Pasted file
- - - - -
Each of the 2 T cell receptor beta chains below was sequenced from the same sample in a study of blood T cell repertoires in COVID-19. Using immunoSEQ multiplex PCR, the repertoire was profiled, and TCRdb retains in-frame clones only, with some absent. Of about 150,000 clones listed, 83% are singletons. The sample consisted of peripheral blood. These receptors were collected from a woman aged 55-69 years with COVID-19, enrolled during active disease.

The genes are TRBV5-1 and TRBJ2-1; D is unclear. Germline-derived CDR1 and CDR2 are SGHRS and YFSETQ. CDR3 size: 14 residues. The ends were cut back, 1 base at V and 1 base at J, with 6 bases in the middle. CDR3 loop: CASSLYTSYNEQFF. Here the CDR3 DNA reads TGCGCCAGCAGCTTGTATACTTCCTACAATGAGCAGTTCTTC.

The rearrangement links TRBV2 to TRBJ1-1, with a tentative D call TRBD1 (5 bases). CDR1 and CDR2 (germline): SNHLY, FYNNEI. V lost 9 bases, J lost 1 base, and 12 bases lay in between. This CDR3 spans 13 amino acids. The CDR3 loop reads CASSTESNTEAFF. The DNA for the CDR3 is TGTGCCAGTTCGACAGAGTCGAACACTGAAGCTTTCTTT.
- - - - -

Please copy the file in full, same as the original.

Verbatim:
Each of the 2 T cell receptor beta chains below was sequenced from the same sample in a study of blood T cell repertoires in COVID-19. Using immunoSEQ multiplex PCR, the repertoire was profiled, and TCRdb retains in-frame clones only, with some absent. Of about 150,000 clones listed, 83% are singletons. The sample consisted of peripheral blood. These receptors were collected from a woman aged 55-69 years with COVID-19, enrolled during active disease.

The genes are TRBV5-1 and TRBJ2-1; D is unclear. Germline-derived CDR1 and CDR2 are SGHRS and YFSETQ. CDR3 size: 14 residues. The ends were cut back, 1 base at V and 1 base at J, with 6 bases in the middle. CDR3 loop: CASSLYTSYNEQFF. Here the CDR3 DNA reads TGCGCCAGCAGCTTGTATACTTCCTACAATGAGCAGTTCTTC.

The rearrangement links TRBV2 to TRBJ1-1, with a tentative D call TRBD1 (5 bases). CDR1 and CDR2 (germline): SNHLY, FYNNEI. V lost 9 bases, J lost 1 base, and 12 bases lay in between. This CDR3 spans 13 amino acids. The CDR3 loop reads CASSTESNTEAFF. The DNA for the CDR3 is TGTGCCAGTTCGACAGAGTCGAACACTGAAGCTTTCTTT.